The classroom of law enforcement officers all donned headphones and pushed “play” on the attached MP3 player.

What they heard was a staticky background noise, overlaid with snatches of conversation, and punctuated with random bursts of words—“disGUSting!” “stop it! Stop it now!”—along with giddy giggles and eerie, guttural growls.

The exercise was part of a recent week-long Crisis Intervention Team training attended by over 20 officers from throughout the Gorge and was meant to mimic the experience of hearing voices, which is an auditory hallucination experienced by people in psychosis.

While officers listened to the voices, they were tasked with several memory challenges. It gave them a taste of what it’s like for people who are hearing voices but are simultaneously being interacted with by others, such as law officers.

Officers described the experience as annoying, distracting, and odd, though one joked it was like, “being married.”

“Can you imagine listening to that for a whole day?” asked Steve Bradley, a counselor with Mid-Columbia Center for Living, which hosted the training. “Can you imagine trying to sleep with that?”

One officer said the voices were depressing, because the listener would feel like they were under terrorist attack.

Bradley said hearing voices can come and go, but it can also last for weeks or years.

Hallucinations and delusions can be comforting or frightening. One officer said he was told by a person that using methamphetamine “made the voices a little nicer.”

The listening exercise was a tool to generate an understanding of, and empathy for, those who experience psychosis. The 40-hour class is meant to educate first responders on effectively working with people who are mentally ill to decrease injury and increase access to care. It also has a goal of fostering better communications between law enforcement and mental health personnel.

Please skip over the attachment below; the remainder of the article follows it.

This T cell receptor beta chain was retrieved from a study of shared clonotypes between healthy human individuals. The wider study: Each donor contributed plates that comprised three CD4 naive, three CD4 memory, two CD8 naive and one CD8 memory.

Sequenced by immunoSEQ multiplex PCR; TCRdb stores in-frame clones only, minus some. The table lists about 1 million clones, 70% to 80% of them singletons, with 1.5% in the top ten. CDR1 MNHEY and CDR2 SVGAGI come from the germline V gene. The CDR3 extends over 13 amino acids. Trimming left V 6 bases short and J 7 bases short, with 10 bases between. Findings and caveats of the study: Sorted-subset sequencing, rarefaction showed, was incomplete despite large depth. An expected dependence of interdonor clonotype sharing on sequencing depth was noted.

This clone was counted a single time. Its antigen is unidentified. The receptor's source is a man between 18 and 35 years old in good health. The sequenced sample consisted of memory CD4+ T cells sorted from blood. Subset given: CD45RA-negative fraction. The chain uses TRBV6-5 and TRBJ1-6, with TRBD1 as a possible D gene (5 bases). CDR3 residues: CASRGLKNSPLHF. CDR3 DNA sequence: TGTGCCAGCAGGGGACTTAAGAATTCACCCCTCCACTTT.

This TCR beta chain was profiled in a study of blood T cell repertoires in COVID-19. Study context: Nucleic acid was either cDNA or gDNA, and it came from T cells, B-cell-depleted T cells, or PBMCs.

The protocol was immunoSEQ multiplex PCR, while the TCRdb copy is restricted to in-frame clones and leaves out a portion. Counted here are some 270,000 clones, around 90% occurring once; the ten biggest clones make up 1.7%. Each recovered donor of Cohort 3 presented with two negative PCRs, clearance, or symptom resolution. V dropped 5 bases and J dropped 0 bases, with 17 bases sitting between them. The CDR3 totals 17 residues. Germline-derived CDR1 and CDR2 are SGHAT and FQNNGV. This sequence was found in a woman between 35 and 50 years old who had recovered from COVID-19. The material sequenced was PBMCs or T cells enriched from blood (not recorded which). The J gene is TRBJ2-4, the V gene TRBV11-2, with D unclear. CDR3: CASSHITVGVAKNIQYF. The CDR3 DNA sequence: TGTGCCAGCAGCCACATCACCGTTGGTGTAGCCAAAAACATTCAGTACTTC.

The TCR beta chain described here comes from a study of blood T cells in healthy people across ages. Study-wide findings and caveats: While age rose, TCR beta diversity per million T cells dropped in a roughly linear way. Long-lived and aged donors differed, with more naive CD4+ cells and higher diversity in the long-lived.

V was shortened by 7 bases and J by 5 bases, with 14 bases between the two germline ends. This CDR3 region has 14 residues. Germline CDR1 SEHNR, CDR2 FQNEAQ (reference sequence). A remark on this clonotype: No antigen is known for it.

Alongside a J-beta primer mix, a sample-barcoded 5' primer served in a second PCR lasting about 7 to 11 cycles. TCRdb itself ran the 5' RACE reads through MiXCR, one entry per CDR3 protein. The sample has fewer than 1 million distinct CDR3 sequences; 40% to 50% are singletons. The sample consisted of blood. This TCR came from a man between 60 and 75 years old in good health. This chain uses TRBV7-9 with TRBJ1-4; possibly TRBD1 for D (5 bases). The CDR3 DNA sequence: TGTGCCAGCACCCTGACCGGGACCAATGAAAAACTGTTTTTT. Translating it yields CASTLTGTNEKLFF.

Before officers did the listening exercise, they were asked to list some terms used for the mentally ill. They suggested: disorganized, detached from reality, agitated, unreasonable, hallucinating.

They were asked again at the end of the session. That time, they added terms like resilient, vulnerable, and victim.

The section on psychosis described what it is, how it makes people act, and how officers can respond.

Center for Living Clinical Supervisor Terry Rogers said psychosis was a change in the brain that alters the way a person experiences the world. They lose touch with reality and feel “bombarded by sensations.”

A healthy brain filters things all the time, screening things out. When that screening stops working, strong sensations take over. Most people in psychosis hear and see things others don’t, which are called hallucinations. They can also taste, smell and feel things that aren’t present.

They also hold beliefs that are not true, and they become more meaningful and powerful than reality. Those are called delusions.

Delusions, which are often kept secret, are beliefs not based in reality and can include: paranoia and ideas of being followed; that you have special powers; that you have changes in your body; and that you are someone famous.

Delusions persist despite incontrovertible evidence to the contrary.

Psychosis can range from brief episodes lasting days, to constant and manageable psychosis, to constant and problematic psychosis.